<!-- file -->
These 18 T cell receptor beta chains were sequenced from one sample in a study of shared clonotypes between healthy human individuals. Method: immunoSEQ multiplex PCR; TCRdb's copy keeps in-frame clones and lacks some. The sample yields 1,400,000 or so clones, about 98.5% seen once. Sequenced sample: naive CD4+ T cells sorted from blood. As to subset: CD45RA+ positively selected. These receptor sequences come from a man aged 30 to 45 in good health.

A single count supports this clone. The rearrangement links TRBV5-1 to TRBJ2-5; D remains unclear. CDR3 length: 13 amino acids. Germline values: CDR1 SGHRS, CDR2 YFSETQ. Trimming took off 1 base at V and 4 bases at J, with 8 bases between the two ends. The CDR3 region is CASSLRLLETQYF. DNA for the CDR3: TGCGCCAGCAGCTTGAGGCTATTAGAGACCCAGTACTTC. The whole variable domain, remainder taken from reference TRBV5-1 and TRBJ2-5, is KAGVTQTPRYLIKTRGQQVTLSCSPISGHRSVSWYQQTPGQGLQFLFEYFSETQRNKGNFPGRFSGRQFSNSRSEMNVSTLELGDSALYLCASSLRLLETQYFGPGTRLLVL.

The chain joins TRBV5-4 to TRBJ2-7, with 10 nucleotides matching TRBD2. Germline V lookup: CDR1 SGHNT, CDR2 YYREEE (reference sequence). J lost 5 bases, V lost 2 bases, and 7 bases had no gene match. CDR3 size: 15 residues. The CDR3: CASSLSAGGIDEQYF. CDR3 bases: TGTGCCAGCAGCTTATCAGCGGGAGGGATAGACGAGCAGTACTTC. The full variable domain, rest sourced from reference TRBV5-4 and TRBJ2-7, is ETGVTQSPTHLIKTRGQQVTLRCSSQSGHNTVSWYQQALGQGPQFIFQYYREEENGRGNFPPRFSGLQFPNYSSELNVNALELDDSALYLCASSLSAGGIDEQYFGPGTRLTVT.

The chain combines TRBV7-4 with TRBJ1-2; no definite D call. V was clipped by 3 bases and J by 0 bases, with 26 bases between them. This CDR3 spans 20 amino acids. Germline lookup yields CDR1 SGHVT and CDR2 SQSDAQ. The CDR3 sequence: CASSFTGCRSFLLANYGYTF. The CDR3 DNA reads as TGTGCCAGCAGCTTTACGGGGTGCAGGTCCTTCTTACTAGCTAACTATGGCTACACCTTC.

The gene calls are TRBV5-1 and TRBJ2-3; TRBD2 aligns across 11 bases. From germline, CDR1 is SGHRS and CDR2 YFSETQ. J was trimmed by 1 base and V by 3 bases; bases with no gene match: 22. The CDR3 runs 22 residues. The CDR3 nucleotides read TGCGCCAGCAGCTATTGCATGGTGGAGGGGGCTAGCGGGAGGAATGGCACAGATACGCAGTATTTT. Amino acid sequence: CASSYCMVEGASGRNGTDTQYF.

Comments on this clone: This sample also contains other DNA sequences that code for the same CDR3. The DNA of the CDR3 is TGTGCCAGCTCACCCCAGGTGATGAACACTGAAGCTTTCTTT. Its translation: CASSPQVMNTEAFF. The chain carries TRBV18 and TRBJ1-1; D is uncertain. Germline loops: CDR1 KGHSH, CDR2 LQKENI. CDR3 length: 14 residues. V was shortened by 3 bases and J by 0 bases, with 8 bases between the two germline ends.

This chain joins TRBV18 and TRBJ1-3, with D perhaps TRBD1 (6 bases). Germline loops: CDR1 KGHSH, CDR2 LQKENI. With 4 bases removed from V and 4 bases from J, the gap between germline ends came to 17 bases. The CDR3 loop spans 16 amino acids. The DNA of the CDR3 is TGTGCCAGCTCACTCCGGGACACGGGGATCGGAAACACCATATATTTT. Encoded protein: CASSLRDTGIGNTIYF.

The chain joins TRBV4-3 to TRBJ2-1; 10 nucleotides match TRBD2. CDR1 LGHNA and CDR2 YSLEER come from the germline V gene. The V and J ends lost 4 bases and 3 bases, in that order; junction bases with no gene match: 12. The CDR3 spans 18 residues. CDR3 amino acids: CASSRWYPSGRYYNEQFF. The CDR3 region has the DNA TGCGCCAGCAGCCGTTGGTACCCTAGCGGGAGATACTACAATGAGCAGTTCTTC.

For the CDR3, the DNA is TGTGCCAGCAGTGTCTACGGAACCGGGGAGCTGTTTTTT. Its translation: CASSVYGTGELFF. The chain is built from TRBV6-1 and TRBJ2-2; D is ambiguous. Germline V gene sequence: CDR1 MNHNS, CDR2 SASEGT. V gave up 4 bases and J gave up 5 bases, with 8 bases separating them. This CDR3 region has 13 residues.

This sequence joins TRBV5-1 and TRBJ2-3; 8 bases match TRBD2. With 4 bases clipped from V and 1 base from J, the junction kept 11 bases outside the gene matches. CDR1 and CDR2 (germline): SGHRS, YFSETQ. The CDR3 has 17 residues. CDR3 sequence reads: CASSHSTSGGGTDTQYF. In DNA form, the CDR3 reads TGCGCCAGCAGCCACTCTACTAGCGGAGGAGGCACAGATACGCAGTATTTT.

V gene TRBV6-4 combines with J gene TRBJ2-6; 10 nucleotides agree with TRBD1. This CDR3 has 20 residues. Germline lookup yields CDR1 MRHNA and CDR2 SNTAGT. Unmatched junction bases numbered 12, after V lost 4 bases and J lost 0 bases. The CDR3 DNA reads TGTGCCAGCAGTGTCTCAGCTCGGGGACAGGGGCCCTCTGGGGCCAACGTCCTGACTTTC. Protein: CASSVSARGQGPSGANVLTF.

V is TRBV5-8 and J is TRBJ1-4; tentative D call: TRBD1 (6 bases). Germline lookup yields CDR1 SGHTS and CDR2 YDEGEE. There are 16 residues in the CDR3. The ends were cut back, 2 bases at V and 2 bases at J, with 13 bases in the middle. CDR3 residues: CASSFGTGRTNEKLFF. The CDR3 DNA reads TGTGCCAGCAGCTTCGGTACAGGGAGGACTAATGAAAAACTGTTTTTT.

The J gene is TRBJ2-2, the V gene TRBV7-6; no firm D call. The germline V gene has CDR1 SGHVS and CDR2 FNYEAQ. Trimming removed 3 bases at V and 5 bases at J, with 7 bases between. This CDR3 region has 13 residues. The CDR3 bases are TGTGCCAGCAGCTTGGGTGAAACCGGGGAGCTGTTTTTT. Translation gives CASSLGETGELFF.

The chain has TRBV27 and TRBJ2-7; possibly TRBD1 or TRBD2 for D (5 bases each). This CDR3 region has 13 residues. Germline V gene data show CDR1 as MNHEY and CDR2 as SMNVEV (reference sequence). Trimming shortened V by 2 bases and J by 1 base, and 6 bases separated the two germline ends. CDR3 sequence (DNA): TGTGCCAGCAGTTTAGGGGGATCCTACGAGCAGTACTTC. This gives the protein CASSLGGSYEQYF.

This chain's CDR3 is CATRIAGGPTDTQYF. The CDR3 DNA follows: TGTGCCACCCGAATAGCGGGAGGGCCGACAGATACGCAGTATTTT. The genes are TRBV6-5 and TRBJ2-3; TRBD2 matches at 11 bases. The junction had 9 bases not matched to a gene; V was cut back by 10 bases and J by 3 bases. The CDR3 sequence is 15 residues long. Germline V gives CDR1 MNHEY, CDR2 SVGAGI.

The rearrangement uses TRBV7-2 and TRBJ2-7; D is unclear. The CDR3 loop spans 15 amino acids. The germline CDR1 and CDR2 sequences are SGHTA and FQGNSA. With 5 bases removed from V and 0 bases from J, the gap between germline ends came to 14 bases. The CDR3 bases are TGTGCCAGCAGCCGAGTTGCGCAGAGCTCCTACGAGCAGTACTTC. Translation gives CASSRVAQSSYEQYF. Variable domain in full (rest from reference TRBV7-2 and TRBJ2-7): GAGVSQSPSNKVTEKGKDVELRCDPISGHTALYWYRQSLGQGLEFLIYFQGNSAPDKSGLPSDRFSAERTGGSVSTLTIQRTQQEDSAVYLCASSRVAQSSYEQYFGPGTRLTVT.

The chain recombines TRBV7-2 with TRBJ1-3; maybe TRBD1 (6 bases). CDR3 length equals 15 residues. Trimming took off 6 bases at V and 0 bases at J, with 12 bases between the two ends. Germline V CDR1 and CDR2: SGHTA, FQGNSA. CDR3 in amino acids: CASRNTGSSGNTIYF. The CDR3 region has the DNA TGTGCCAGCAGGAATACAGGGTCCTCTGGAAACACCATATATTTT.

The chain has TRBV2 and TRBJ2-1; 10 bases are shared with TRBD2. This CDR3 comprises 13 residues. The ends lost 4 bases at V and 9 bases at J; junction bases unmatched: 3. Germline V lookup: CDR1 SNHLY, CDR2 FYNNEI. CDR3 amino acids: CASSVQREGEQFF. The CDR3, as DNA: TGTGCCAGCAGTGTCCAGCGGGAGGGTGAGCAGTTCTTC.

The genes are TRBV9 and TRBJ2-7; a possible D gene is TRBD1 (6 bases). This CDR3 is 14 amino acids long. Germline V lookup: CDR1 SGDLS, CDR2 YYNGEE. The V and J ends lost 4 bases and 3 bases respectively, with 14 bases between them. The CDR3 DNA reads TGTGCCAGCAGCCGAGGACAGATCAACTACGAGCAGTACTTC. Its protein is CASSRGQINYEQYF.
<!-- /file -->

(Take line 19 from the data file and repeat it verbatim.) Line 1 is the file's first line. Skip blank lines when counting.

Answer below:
The genes are TRBV9 and TRBJ2-7; a possible D gene is TRBD1 (6 bases). This CDR3 is 14 amino acids long. Germline V lookup: CDR1 SGDLS, CDR2 YYNGEE. The V and J ends lost 4 bases and 3 bases respectively, with 14 bases between them. The CDR3 DNA reads TGTGCCAGCAGCCGAGGACAGATCAACTACGAGCAGTACTTC. Its protein is CASSRGQINYEQYF.